The U.S. Court of Appeals for Veterans Claims, U.S. Court of Appeals for the Armed Forces and U.S. Tax Court are examples of legislative courts. Legislative courts are created by Congress for specialized purposes.
The U.S. Court of Appeals for Veterans Claims accepts appeals from veterans who experience denial of applications for education, pension or health care benefits by Veterans Affairs. The court is independent from the Department of Veterans Affairs and allows veterans to seek an impartial review of their denied claims. Once the Court of Appeals for Veterans Claims makes a ruling on a claim review, the VA cannot appeal it.
The U.S. Court of Appeals for the Armed Forces reviews appeals by members of the armed forces convicted of breaking military law. The court reviews all military death penalty decisions automatically. This court employs five civilian judges appointed by president of the United States to serve 15-year terms, and it exists to allow service members the ability to have their convictions reviewed outside of the military court system.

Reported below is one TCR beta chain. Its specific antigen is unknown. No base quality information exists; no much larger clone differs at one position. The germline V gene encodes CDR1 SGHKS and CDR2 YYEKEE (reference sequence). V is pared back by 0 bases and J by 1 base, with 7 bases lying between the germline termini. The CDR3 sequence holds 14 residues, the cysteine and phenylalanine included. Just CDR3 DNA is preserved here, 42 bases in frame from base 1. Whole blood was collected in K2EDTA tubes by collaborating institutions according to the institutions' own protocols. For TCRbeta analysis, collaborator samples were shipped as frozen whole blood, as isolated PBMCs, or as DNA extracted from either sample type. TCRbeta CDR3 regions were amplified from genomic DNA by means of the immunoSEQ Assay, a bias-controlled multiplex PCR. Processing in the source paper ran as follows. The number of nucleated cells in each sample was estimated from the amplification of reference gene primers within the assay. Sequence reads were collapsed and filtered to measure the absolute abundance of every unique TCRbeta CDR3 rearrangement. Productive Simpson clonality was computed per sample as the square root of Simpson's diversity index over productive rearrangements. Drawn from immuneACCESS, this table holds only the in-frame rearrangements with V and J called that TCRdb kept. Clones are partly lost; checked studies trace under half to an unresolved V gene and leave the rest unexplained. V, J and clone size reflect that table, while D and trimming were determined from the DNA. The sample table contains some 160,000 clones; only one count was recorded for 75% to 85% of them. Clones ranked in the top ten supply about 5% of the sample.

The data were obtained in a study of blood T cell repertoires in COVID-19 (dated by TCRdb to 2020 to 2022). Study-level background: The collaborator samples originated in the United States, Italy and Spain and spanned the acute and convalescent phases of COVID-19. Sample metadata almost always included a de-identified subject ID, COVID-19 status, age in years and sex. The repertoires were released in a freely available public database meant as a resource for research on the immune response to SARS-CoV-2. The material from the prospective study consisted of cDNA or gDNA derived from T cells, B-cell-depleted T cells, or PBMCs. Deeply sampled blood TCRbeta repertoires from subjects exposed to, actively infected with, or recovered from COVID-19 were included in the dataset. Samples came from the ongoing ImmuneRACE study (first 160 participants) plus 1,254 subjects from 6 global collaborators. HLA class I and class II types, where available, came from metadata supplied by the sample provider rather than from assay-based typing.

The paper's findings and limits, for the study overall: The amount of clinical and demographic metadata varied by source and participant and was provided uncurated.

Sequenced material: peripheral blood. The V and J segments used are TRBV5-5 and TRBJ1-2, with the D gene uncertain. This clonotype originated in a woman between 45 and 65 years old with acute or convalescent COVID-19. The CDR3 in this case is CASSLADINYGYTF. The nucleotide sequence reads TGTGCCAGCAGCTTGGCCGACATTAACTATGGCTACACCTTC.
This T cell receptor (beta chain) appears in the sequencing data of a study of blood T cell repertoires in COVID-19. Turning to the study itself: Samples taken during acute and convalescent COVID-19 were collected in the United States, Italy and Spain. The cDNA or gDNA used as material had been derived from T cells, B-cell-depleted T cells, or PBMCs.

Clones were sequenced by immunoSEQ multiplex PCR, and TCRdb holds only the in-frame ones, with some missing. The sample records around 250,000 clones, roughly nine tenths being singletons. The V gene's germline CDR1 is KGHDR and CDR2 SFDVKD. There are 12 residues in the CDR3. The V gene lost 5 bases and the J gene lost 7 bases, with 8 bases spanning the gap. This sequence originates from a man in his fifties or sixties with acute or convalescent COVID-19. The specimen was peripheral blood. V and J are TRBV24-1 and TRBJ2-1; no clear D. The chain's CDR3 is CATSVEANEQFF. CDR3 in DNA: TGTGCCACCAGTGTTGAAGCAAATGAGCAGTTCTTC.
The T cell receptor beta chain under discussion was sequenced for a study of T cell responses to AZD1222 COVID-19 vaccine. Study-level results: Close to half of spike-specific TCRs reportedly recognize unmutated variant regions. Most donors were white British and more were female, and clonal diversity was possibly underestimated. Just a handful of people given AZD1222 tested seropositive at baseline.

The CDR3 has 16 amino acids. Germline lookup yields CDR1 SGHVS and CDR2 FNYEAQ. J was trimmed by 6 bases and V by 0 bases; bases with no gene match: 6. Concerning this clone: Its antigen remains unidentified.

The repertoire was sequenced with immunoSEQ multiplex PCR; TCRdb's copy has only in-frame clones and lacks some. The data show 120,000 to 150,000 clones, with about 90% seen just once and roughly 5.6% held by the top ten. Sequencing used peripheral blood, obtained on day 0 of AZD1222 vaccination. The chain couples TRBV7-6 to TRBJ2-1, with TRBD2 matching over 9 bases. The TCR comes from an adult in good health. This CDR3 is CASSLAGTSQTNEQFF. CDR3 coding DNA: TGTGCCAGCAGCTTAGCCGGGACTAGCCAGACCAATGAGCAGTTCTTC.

The U.S. Tax Court hears disputes between the Internal Revenue Service and taxpayers. Cases related to estate and gift taxes, income, and notices of deficiency are some types of cases before this court. It also has jurisdiction to review collection actions by the IRS.